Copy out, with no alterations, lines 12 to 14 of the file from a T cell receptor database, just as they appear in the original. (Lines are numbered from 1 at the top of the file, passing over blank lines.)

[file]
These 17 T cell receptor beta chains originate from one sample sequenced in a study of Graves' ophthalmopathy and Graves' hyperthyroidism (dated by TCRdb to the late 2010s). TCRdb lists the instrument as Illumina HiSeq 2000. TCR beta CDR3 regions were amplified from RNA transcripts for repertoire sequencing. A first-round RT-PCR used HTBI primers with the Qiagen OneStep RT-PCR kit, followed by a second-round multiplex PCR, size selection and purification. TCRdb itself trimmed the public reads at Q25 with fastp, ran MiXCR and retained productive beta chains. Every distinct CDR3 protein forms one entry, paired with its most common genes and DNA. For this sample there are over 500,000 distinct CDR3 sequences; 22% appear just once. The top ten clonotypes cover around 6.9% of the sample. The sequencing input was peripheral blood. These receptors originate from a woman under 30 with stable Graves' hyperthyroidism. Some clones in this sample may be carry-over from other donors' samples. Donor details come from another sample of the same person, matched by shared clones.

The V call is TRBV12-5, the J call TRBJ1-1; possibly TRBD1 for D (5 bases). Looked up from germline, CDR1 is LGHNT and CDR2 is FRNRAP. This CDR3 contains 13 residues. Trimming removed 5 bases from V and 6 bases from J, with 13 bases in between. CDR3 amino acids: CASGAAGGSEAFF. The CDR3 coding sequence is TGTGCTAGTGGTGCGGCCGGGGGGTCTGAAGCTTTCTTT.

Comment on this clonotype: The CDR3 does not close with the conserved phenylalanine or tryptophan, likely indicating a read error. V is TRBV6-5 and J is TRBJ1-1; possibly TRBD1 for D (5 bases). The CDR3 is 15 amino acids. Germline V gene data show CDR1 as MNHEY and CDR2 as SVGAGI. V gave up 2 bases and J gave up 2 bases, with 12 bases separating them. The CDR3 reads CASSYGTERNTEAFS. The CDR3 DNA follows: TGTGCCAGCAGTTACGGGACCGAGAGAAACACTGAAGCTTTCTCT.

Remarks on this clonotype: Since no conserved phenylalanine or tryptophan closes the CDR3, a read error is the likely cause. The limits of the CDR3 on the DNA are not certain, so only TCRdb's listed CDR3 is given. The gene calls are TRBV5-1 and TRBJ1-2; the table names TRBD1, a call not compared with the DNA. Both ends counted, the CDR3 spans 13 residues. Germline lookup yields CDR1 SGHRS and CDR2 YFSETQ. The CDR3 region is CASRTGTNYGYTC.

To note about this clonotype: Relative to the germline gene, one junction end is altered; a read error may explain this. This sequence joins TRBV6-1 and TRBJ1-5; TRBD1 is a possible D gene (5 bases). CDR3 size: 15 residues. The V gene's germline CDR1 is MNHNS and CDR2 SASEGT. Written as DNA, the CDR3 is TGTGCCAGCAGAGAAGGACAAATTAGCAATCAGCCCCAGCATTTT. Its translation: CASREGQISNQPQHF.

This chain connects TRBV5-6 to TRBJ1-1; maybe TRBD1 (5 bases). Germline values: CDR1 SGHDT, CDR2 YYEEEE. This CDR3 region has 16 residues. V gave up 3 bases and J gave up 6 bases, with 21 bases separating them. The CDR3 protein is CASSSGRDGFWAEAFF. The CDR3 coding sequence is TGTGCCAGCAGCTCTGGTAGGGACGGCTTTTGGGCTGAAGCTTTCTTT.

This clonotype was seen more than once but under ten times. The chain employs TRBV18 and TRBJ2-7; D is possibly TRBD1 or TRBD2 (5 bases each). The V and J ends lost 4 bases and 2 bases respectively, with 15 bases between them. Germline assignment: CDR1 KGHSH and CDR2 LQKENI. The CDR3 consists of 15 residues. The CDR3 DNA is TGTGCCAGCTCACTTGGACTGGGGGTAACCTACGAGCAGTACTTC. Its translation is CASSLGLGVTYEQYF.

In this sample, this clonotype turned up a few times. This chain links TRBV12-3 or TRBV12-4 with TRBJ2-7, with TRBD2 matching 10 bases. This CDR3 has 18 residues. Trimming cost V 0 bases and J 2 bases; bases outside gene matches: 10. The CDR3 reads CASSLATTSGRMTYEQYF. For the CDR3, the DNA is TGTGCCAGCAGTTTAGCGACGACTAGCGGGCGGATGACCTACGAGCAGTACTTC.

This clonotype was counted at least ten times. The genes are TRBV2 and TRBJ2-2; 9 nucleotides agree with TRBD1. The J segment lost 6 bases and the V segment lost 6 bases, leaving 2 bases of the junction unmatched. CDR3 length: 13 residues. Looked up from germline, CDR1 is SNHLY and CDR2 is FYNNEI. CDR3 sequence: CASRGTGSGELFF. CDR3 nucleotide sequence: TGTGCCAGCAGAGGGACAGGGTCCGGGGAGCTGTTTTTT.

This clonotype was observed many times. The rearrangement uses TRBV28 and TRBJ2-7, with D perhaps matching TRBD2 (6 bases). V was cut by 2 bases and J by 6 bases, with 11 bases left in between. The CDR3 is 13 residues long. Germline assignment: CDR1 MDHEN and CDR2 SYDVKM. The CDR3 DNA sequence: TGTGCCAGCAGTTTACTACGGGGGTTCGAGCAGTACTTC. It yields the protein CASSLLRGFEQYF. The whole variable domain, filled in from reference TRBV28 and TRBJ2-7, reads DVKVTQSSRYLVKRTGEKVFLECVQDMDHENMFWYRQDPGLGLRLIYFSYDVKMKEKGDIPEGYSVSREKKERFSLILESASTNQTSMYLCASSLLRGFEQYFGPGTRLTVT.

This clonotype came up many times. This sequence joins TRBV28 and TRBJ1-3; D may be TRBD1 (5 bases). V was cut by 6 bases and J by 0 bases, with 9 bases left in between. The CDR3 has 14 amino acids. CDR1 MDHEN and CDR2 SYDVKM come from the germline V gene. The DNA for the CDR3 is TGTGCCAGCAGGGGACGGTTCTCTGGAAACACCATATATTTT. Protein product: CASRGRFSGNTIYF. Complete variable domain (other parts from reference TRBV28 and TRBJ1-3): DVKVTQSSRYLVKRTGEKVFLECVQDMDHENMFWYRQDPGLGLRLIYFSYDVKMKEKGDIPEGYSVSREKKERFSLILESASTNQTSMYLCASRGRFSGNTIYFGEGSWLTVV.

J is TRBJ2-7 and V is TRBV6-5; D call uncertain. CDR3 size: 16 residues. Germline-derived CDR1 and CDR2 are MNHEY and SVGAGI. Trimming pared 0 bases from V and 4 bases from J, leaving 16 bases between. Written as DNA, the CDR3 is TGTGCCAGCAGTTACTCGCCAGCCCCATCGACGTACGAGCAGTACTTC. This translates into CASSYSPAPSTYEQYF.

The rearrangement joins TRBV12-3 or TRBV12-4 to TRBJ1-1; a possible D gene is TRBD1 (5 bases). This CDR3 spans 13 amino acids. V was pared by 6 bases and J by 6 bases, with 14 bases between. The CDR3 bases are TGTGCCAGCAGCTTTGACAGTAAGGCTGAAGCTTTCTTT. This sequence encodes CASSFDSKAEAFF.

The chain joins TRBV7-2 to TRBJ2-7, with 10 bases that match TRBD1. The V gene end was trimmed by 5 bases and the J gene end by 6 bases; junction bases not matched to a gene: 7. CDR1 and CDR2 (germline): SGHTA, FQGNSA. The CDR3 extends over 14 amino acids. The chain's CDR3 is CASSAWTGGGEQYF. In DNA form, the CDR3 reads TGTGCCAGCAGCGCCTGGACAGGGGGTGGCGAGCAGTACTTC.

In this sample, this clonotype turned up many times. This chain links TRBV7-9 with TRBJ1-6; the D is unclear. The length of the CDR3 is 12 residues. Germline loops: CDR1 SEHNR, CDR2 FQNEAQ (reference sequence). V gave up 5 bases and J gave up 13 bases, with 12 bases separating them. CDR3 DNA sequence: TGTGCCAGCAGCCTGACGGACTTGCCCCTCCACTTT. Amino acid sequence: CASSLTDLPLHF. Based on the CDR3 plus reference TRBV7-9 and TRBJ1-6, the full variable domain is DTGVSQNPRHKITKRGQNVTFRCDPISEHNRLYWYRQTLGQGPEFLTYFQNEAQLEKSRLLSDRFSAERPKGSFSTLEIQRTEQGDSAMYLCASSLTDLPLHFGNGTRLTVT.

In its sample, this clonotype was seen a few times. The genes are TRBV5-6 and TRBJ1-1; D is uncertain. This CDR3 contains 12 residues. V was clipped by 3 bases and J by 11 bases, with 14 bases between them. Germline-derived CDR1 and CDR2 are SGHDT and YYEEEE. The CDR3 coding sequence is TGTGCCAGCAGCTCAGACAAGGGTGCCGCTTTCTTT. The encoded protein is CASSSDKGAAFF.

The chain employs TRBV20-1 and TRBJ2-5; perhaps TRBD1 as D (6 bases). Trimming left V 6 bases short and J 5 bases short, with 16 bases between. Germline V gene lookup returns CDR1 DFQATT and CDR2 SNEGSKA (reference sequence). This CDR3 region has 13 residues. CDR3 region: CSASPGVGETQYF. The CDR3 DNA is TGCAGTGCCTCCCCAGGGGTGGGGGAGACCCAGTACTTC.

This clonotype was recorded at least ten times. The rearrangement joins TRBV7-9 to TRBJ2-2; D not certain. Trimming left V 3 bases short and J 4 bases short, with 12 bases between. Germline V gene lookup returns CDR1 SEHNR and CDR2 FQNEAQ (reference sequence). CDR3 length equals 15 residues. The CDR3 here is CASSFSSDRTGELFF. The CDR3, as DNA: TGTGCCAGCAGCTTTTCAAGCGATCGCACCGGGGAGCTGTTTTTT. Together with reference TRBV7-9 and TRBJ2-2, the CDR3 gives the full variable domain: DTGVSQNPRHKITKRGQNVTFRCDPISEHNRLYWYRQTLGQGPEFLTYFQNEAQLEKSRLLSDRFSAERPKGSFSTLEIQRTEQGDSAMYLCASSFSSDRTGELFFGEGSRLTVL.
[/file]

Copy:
J is TRBJ2-7 and V is TRBV6-5; D call uncertain. CDR3 size: 16 residues. Germline-derived CDR1 and CDR2 are MNHEY and SVGAGI. Trimming pared 0 bases from V and 4 bases from J, leaving 16 bases between. Written as DNA, the CDR3 is TGTGCCAGCAGTTACTCGCCAGCCCCATCGACGTACGAGCAGTACTTC. This translates into CASSYSPAPSTYEQYF.

The rearrangement joins TRBV12-3 or TRBV12-4 to TRBJ1-1; a possible D gene is TRBD1 (5 bases). This CDR3 spans 13 amino acids. V was pared by 6 bases and J by 6 bases, with 14 bases between. The CDR3 bases are TGTGCCAGCAGCTTTGACAGTAAGGCTGAAGCTTTCTTT. This sequence encodes CASSFDSKAEAFF.

The chain joins TRBV7-2 to TRBJ2-7, with 10 bases that match TRBD1. The V gene end was trimmed by 5 bases and the J gene end by 6 bases; junction bases not matched to a gene: 7. CDR1 and CDR2 (germline): SGHTA, FQGNSA. The CDR3 extends over 14 amino acids. The chain's CDR3 is CASSAWTGGGEQYF. In DNA form, the CDR3 reads TGTGCCAGCAGCGCCTGGACAGGGGGTGGCGAGCAGTACTTC.